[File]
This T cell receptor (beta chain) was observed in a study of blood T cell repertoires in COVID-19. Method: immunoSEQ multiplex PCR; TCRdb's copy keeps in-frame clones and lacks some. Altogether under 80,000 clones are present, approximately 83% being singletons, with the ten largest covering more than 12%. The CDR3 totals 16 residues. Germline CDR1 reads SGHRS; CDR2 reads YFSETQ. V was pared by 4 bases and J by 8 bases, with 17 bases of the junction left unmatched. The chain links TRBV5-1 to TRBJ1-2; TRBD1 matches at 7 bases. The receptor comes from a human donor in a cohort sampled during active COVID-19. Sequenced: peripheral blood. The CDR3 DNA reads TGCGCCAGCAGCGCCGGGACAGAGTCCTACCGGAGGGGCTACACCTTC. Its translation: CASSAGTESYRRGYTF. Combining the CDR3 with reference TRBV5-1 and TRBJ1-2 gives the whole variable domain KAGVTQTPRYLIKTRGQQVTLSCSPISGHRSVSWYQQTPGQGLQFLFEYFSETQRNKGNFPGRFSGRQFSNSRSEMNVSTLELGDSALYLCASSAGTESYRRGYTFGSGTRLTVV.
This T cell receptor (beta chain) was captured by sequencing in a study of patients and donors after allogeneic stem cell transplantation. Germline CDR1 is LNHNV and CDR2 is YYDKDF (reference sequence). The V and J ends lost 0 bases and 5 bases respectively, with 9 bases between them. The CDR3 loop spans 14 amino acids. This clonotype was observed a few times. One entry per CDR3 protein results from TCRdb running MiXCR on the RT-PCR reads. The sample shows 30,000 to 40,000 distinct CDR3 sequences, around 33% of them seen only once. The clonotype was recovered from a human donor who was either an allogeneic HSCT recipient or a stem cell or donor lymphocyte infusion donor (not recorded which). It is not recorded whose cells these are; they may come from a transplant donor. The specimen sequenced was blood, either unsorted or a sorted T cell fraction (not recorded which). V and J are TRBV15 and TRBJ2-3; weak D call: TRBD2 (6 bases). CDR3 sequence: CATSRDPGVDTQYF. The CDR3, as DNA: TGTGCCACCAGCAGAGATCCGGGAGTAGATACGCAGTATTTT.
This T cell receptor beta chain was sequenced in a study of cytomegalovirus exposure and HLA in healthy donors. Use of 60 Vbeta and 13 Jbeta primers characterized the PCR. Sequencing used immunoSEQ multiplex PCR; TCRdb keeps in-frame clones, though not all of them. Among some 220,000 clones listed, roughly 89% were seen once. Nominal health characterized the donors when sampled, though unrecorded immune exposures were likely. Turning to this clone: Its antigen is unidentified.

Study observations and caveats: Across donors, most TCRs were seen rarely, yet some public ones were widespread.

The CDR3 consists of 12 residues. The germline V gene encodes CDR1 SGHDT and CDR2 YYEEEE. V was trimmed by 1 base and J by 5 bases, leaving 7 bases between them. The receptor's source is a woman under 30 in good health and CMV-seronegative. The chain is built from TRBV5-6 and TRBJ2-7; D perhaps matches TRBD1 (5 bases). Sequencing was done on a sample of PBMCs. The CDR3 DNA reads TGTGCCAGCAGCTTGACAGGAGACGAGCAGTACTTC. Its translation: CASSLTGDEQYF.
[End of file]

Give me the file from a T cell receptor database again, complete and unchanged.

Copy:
This T cell receptor (beta chain) was observed in a study of blood T cell repertoires in COVID-19. Method: immunoSEQ multiplex PCR; TCRdb's copy keeps in-frame clones and lacks some. Altogether under 80,000 clones are present, approximately 83% being singletons, with the ten largest covering more than 12%. The CDR3 totals 16 residues. Germline CDR1 reads SGHRS; CDR2 reads YFSETQ. V was pared by 4 bases and J by 8 bases, with 17 bases of the junction left unmatched. The chain links TRBV5-1 to TRBJ1-2; TRBD1 matches at 7 bases. The receptor comes from a human donor in a cohort sampled during active COVID-19. Sequenced: peripheral blood. The CDR3 DNA reads TGCGCCAGCAGCGCCGGGACAGAGTCCTACCGGAGGGGCTACACCTTC. Its translation: CASSAGTESYRRGYTF. Combining the CDR3 with reference TRBV5-1 and TRBJ1-2 gives the whole variable domain KAGVTQTPRYLIKTRGQQVTLSCSPISGHRSVSWYQQTPGQGLQFLFEYFSETQRNKGNFPGRFSGRQFSNSRSEMNVSTLELGDSALYLCASSAGTESYRRGYTFGSGTRLTVV.
This T cell receptor (beta chain) was captured by sequencing in a study of patients and donors after allogeneic stem cell transplantation. Germline CDR1 is LNHNV and CDR2 is YYDKDF (reference sequence). The V and J ends lost 0 bases and 5 bases respectively, with 9 bases between them. The CDR3 loop spans 14 amino acids. This clonotype was observed a few times. One entry per CDR3 protein results from TCRdb running MiXCR on the RT-PCR reads. The sample shows 30,000 to 40,000 distinct CDR3 sequences, around 33% of them seen only once. The clonotype was recovered from a human donor who was either an allogeneic HSCT recipient or a stem cell or donor lymphocyte infusion donor (not recorded which). It is not recorded whose cells these are; they may come from a transplant donor. The specimen sequenced was blood, either unsorted or a sorted T cell fraction (not recorded which). V and J are TRBV15 and TRBJ2-3; weak D call: TRBD2 (6 bases). CDR3 sequence: CATSRDPGVDTQYF. The CDR3, as DNA: TGTGCCACCAGCAGAGATCCGGGAGTAGATACGCAGTATTTT.
This T cell receptor beta chain was sequenced in a study of cytomegalovirus exposure and HLA in healthy donors. Use of 60 Vbeta and 13 Jbeta primers characterized the PCR. Sequencing used immunoSEQ multiplex PCR; TCRdb keeps in-frame clones, though not all of them. Among some 220,000 clones listed, roughly 89% were seen once. Nominal health characterized the donors when sampled, though unrecorded immune exposures were likely. Turning to this clone: Its antigen is unidentified.

Study observations and caveats: Across donors, most TCRs were seen rarely, yet some public ones were widespread.

The CDR3 consists of 12 residues. The germline V gene encodes CDR1 SGHDT and CDR2 YYEEEE. V was trimmed by 1 base and J by 5 bases, leaving 7 bases between them. The receptor's source is a woman under 30 in good health and CMV-seronegative. The chain is built from TRBV5-6 and TRBJ2-7; D perhaps matches TRBD1 (5 bases). Sequencing was done on a sample of PBMCs. The CDR3 DNA reads TGTGCCAGCAGCTTGACAGGAGACGAGCAGTACTTC. Its translation: CASSLTGDEQYF.